Needless to say, it wasnít my most sparkling moment and I pulled out of the parking lot with little confidence I would hear from Dr. Retzlaff again. However, we started communicating regularly and soon we had students conducting regionally specific green roof research. We joke that every time we get together to find answers to our questions, we generate even more questions. The investment I made in the G.R.E.E.N. (Green Roof Environmental Evaluation Network) is the largest expenditure in my companyís history and continues to be among my most rewarding endeavors. The wind tunnel testing we conducted shifted the tide and provided that final push we needed to get the RP-14 Wind Design Guideline completed and approved through the ANSI process. Through the years, Dr. Retzlaff and I have become good friends and fiercely competitive golf companions. Through his work with each new class of students he continually spreads his passion for the green roof concept to future leaders and consumers.
While I sat in on the many meetings and conference calls where we would discuss each objection submitted to us by members of the canvass pool, Dave Roodvoets, Mike Ennis, and Linda King of SPRI (Single Ply Roofing Industry) made the countless edits to the documents and circulated each revision. Mike traveled to the ICC hearings ahead of me and would scout out the schedule and try to pinpoint when our proposals would be heard in order to minimize my time on the road. We could not have gotten this done without SPRIís leadership and experience in the building code arena.
I cannot say enough about the participation from the canvass pool. They are the sole reason we have two completed ANSI (American National Standards Institute) standards. They came forward and tossed their hat in the ring and then took the time to go over each revision and weigh in. Itís easy to label someone voicing an opposing opinion as an adversary, when in reality, the healthy debate and exchange of ideas almost always results in a more favorable outcome. We changed minds, compromised, and agreed to disagree. At the end of the day, we managed to find the consensus of the group and push forward. Thank you canvassers; you know who you are.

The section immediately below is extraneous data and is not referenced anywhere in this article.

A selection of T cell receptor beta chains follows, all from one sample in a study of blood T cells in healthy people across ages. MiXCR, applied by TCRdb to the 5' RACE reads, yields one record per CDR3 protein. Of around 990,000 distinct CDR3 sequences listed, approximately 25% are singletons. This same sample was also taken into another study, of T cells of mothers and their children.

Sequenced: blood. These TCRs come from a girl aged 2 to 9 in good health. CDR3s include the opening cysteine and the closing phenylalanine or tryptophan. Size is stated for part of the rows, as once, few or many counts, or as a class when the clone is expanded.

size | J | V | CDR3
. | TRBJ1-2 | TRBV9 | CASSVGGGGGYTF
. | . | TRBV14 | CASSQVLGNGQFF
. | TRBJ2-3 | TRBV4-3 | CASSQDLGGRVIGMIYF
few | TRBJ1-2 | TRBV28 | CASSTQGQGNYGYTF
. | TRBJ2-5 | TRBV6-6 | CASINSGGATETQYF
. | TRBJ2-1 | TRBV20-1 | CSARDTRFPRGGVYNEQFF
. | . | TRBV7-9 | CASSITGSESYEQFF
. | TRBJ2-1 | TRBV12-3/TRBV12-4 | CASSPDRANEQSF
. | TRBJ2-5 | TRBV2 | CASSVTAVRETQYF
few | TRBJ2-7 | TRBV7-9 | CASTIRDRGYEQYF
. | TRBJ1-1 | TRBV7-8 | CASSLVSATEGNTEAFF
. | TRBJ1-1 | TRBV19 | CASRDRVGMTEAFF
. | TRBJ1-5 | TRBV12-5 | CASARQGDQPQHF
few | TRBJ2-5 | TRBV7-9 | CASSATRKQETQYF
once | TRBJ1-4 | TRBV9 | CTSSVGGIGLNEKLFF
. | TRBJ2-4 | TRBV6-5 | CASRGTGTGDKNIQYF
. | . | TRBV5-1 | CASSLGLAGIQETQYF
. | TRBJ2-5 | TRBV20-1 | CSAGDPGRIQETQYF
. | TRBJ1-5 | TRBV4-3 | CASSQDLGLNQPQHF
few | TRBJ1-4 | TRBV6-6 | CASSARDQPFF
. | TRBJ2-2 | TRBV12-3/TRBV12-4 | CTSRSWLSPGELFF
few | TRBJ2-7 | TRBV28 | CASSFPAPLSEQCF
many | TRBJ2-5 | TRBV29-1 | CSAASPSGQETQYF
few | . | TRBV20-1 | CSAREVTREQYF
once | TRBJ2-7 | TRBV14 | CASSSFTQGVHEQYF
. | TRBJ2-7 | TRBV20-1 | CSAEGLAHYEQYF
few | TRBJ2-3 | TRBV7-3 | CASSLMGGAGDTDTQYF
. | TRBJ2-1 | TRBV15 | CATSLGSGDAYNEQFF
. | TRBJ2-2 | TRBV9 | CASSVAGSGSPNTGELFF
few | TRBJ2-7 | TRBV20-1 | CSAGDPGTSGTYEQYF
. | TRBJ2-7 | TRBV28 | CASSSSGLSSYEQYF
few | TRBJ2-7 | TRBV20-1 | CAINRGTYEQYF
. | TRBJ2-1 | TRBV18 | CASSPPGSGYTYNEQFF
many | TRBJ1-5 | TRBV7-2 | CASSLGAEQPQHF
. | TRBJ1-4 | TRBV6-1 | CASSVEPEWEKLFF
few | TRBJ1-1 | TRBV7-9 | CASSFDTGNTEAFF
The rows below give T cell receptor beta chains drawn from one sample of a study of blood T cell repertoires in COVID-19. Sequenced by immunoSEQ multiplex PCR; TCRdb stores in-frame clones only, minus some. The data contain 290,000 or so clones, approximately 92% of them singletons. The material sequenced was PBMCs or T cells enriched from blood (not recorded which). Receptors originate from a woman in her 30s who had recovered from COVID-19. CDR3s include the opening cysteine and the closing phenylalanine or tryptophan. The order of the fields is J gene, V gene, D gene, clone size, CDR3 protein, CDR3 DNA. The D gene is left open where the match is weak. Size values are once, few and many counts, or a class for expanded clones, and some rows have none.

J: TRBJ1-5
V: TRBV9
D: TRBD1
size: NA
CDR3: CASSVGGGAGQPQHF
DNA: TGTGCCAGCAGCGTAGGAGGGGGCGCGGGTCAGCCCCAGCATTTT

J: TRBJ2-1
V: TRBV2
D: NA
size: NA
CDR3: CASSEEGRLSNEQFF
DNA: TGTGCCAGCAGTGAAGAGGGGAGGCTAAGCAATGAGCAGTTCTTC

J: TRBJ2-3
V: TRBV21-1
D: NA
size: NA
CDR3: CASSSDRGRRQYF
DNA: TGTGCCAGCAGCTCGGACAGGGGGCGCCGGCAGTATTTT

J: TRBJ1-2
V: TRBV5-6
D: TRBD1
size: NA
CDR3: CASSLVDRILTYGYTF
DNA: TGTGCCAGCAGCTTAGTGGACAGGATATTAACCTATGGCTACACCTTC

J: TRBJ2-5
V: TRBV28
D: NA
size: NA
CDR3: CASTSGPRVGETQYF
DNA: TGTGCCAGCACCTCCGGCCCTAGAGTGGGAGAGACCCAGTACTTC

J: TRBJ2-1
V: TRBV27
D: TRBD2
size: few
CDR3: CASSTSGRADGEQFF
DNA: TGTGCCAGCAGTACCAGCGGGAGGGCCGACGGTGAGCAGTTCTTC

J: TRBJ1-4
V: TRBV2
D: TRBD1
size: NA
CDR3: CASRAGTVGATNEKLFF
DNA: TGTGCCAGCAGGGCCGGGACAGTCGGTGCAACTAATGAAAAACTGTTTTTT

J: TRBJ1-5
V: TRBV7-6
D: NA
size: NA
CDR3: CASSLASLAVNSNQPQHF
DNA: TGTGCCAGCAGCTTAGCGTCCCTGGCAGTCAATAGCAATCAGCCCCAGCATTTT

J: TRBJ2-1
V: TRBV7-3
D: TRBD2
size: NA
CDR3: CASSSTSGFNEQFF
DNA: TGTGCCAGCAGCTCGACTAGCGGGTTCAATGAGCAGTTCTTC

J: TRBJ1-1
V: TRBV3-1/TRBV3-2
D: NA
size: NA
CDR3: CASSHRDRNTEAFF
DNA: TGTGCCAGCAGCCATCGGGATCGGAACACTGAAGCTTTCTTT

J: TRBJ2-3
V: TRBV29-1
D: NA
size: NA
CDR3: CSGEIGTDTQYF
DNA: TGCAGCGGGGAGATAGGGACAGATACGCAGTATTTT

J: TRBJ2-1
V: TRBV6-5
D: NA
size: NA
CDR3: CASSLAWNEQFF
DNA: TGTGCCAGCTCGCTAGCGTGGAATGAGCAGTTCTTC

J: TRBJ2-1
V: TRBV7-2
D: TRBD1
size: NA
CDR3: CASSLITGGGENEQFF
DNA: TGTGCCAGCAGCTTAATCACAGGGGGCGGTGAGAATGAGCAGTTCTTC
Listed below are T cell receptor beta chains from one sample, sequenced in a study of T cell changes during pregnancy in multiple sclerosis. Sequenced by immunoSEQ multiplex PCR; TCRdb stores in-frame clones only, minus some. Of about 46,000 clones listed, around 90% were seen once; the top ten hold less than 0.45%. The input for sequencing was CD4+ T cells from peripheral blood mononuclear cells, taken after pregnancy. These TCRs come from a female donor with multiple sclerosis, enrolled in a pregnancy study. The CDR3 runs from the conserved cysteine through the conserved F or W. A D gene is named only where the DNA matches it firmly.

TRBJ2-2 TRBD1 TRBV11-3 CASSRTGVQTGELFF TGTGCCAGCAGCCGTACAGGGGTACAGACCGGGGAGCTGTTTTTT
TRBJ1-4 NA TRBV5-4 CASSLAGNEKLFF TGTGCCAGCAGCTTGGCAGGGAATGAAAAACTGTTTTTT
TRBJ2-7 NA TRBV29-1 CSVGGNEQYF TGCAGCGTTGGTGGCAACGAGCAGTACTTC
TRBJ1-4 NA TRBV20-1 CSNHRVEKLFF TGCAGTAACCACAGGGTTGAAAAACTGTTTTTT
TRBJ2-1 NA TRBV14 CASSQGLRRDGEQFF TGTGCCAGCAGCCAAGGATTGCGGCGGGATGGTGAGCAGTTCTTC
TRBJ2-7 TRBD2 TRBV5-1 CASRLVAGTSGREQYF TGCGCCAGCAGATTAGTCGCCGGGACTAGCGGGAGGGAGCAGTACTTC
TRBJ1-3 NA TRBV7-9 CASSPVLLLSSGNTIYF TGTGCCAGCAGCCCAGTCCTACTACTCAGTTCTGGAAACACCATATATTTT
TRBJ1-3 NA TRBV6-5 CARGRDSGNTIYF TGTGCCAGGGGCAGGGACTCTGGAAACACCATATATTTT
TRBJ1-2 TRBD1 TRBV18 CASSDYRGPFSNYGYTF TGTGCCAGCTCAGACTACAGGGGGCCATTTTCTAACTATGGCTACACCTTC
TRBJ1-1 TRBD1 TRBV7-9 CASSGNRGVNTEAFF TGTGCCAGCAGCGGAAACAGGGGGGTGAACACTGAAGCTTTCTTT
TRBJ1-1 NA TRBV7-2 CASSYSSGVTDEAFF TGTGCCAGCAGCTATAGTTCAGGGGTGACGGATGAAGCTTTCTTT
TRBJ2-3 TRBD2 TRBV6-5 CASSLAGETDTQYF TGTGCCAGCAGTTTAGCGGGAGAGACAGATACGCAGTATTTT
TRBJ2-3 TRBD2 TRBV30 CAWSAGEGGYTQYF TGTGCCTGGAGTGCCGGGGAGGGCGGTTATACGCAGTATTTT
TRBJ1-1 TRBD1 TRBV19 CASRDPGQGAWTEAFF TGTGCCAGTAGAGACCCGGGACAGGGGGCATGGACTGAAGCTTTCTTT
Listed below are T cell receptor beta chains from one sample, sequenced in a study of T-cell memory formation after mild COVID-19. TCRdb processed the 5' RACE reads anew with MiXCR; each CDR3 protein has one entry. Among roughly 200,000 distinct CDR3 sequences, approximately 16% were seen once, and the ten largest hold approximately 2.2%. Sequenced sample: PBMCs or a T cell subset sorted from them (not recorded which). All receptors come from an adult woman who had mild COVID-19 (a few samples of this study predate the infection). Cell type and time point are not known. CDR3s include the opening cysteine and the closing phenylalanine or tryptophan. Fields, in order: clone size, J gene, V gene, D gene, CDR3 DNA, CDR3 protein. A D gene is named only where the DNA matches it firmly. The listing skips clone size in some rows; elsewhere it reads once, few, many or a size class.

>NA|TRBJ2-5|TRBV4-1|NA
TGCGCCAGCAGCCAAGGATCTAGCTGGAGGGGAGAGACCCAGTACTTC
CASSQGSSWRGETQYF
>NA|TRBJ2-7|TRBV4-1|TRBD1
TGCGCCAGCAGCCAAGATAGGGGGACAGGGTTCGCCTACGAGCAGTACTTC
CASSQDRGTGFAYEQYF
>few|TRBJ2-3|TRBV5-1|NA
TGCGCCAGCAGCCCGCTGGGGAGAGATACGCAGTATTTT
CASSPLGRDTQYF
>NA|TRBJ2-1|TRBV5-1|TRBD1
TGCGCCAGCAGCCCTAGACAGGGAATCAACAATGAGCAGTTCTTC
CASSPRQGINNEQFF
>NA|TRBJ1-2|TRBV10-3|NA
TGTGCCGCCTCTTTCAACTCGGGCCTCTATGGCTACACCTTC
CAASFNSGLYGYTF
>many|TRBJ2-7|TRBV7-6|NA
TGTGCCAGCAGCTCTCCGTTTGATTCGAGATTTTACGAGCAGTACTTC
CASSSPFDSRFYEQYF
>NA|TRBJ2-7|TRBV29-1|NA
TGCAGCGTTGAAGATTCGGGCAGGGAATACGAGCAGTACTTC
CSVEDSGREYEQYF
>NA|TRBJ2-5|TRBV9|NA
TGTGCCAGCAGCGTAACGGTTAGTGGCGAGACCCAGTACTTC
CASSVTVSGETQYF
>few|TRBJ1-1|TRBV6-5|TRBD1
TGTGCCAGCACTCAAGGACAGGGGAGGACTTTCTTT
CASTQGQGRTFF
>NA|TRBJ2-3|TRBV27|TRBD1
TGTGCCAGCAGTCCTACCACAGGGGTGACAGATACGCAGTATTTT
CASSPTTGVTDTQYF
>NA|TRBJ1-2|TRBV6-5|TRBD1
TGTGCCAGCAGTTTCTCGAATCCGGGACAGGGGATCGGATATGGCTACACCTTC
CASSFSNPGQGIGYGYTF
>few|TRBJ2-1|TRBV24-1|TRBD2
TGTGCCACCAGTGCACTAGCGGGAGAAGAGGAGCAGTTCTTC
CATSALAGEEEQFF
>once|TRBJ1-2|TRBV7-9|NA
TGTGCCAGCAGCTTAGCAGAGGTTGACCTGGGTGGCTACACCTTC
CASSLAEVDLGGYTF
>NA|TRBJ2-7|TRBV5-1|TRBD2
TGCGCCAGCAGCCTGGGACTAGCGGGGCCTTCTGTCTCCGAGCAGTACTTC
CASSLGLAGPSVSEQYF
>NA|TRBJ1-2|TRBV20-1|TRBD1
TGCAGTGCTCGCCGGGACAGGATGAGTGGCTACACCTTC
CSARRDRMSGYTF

That leads me to this next gentleman. Early in the process, Mark Graham of the NRCA (National Roofing Contractors Association) was labeled the enemy by many who felt there was no need for code enforcement to have any bearing on the green roof concept. If you didnít know, I come from a family of roofers and spent most of my life working on the roof. I worked for a past president of the NRCA and that gave Mark and I something in common. We talked over breakfast the day we met and I liked him right away.
Mark and I often disagree; I think he can make things more complicated than necessary and I get the feeling he thinks I oversimplify everything. We work well together and though we often find ourselves on opposite sides of an issue, he has taught me a great deal about the process and the political pressures that sway it. Mark, I appreciate your friendship and I look forward to jousting with you soon.
My wife and kids have spent many nights in the house without me. When I get home, they help to celebrate the successes, and they make themselves scarce after the failures. Just kidding, they actually attentively listen to me lament and allow me to vent as I slowly come around to remembering what is most important. Striking the balance between work and family continues to be among my most difficult challenges. To my lovely wife Trish, and my wonderful kids Jesse and Shannon, I love you most and thrive because of your love and support!
Aramis, Linda and me in Stuttgart,
with Trish taking the photo (2005).
I would not be able to come to you through this medium were it not for my greenroofs.com family. Linda and Aramis you are among our most treasured friends. Your contribution to the green roof concept, which has long gone under noticed, is greatly appreciated.
Finally, my Green Roof Fans, without whom the green roof concept withers on the vine: You have made me feel so very fortunate. As we head into this holiday season, from my family to yours, be well, be green, and have a wonderful holiday!
Happy Holidays from the Luckett Family!
Left to Right: Kelly, Trish, Shannon & Jesse, 2010
Publisher's Note: I have to say that Aramis and I feel honored to have the Lucketts as our friends and greenroof colleagues. Kelly really is a tireless crusader and we have greatly enjoyed his contributions over the years here on Greenroofs.com. Congratulations, Green Roof Guy, on a well deserved award, and continued success!
Kelly Luckett is President of GREEN ROOF BLOCKS and Green Paks and a member of the USGBC. Kelly has been involved in the industry since 1980, is a LEED Accredited Professional and also holds a GRP accreditation - Green Roof Professional. In 2009, Kelly authored Green Roof Construction and Maintenance, published by McGraw-Hill's Greensource.
Contact Kelly at: 314.220.2113, or email him at either: GreenRoofGuy@greenroofs.com or firstname.lastname@example.org.